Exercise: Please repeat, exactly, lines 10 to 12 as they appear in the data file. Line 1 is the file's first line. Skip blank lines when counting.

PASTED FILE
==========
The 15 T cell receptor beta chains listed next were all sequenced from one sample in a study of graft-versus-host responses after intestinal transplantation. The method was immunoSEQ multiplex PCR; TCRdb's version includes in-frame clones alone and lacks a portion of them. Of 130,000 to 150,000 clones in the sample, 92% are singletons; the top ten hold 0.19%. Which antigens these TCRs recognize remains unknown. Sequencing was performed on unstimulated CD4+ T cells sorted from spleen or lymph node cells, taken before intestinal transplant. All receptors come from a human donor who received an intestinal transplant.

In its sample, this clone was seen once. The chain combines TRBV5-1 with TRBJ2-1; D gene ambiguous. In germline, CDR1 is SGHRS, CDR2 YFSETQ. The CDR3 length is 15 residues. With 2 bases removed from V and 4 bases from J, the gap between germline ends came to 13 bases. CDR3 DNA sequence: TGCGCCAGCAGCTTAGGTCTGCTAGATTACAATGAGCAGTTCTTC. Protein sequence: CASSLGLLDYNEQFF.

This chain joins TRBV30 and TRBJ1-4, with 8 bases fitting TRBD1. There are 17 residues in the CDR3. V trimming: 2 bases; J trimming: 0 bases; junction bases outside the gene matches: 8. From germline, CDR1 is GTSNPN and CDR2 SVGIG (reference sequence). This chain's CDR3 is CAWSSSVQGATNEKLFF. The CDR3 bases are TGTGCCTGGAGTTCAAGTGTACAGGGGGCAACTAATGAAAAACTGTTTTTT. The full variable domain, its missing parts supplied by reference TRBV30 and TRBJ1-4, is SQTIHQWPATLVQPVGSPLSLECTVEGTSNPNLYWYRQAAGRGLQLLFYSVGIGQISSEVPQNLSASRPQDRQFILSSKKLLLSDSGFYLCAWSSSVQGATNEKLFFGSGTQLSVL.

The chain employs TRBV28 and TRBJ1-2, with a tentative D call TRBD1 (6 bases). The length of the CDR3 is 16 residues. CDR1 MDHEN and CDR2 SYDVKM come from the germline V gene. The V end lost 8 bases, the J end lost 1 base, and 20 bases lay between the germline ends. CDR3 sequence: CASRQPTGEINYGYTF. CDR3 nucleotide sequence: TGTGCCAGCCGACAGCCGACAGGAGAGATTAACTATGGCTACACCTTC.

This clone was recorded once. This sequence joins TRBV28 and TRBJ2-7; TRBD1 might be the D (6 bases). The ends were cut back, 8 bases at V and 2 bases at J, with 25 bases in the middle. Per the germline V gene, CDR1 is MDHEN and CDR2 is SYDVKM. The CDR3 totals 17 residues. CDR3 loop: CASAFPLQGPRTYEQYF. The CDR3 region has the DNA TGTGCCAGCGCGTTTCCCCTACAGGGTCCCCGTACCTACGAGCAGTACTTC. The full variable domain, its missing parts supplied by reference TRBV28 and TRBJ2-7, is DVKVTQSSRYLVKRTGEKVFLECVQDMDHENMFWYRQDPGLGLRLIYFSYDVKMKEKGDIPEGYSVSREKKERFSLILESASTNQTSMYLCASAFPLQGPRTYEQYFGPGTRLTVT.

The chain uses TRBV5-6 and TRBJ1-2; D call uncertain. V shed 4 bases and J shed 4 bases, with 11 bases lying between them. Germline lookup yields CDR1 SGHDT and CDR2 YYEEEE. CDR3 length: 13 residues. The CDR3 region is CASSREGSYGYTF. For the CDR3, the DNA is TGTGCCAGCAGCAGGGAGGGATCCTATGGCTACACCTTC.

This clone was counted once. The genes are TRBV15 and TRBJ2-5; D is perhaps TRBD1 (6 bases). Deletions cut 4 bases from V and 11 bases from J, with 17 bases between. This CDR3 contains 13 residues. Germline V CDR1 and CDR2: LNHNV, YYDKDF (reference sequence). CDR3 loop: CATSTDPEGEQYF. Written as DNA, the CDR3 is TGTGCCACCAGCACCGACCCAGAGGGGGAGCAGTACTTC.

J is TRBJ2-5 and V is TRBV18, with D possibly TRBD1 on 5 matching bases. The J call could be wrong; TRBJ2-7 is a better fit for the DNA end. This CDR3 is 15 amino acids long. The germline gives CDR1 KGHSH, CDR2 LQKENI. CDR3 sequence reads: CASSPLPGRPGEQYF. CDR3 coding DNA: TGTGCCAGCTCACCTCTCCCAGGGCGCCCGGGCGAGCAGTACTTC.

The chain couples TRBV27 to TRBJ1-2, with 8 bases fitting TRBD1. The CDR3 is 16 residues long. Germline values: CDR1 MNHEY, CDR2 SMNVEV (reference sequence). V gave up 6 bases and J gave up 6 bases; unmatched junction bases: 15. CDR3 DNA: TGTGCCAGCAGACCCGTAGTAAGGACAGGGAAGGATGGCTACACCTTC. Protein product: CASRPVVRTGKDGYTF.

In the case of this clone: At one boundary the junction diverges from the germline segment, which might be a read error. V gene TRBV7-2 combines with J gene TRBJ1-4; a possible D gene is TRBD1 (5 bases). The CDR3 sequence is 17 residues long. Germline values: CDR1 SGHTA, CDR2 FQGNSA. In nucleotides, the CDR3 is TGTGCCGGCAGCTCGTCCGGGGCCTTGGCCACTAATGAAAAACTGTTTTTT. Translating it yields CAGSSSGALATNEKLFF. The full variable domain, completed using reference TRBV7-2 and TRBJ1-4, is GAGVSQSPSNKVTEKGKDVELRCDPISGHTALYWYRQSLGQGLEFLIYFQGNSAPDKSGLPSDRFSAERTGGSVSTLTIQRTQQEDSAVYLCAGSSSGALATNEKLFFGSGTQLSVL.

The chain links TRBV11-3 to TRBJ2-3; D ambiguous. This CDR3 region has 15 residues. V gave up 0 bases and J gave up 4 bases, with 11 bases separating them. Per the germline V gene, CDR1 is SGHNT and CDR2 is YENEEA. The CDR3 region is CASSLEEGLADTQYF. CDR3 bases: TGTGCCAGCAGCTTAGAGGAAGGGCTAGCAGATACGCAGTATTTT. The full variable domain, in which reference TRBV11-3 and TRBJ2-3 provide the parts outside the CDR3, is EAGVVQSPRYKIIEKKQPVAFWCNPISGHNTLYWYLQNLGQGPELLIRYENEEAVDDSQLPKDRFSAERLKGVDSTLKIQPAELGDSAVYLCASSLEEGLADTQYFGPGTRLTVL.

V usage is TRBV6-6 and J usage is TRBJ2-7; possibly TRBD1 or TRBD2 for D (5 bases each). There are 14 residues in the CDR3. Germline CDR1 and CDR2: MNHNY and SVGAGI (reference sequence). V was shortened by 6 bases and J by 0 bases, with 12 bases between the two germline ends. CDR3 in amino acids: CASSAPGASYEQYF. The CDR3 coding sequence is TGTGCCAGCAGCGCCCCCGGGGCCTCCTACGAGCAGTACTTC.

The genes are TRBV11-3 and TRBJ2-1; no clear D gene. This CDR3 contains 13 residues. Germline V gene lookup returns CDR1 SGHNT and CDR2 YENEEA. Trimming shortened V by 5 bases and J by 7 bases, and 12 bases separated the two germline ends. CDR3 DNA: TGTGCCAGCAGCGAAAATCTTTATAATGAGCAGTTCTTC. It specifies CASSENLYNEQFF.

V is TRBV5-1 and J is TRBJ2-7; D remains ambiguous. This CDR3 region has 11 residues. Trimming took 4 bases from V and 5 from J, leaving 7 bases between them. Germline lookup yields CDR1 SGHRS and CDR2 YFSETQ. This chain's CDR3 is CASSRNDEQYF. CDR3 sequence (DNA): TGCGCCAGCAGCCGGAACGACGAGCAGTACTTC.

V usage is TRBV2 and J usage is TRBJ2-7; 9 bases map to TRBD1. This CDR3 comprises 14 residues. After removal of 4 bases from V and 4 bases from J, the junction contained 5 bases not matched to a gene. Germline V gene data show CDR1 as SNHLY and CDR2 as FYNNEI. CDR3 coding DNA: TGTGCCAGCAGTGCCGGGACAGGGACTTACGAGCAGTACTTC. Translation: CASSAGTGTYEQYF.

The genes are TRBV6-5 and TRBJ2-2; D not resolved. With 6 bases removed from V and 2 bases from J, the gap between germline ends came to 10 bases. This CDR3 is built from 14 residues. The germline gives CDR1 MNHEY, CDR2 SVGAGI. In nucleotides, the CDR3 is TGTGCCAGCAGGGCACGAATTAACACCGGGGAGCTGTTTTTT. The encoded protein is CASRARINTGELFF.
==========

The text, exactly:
In the case of this clone: At one boundary the junction diverges from the germline segment, which might be a read error. V gene TRBV7-2 combines with J gene TRBJ1-4; a possible D gene is TRBD1 (5 bases). The CDR3 sequence is 17 residues long. Germline values: CDR1 SGHTA, CDR2 FQGNSA. In nucleotides, the CDR3 is TGTGCCGGCAGCTCGTCCGGGGCCTTGGCCACTAATGAAAAACTGTTTTTT. Translating it yields CAGSSSGALATNEKLFF. The full variable domain, completed using reference TRBV7-2 and TRBJ1-4, is GAGVSQSPSNKVTEKGKDVELRCDPISGHTALYWYRQSLGQGLEFLIYFQGNSAPDKSGLPSDRFSAERTGGSVSTLTIQRTQQEDSAVYLCAGSSSGALATNEKLFFGSGTQLSVL.

The chain links TRBV11-3 to TRBJ2-3; D ambiguous. This CDR3 region has 15 residues. V gave up 0 bases and J gave up 4 bases, with 11 bases separating them. Per the germline V gene, CDR1 is SGHNT and CDR2 is YENEEA. The CDR3 region is CASSLEEGLADTQYF. CDR3 bases: TGTGCCAGCAGCTTAGAGGAAGGGCTAGCAGATACGCAGTATTTT. The full variable domain, in which reference TRBV11-3 and TRBJ2-3 provide the parts outside the CDR3, is EAGVVQSPRYKIIEKKQPVAFWCNPISGHNTLYWYLQNLGQGPELLIRYENEEAVDDSQLPKDRFSAERLKGVDSTLKIQPAELGDSAVYLCASSLEEGLADTQYFGPGTRLTVL.

V usage is TRBV6-6 and J usage is TRBJ2-7; possibly TRBD1 or TRBD2 for D (5 bases each). There are 14 residues in the CDR3. Germline CDR1 and CDR2: MNHNY and SVGAGI (reference sequence). V was shortened by 6 bases and J by 0 bases, with 12 bases between the two germline ends. CDR3 in amino acids: CASSAPGASYEQYF. The CDR3 coding sequence is TGTGCCAGCAGCGCCCCCGGGGCCTCCTACGAGCAGTACTTC.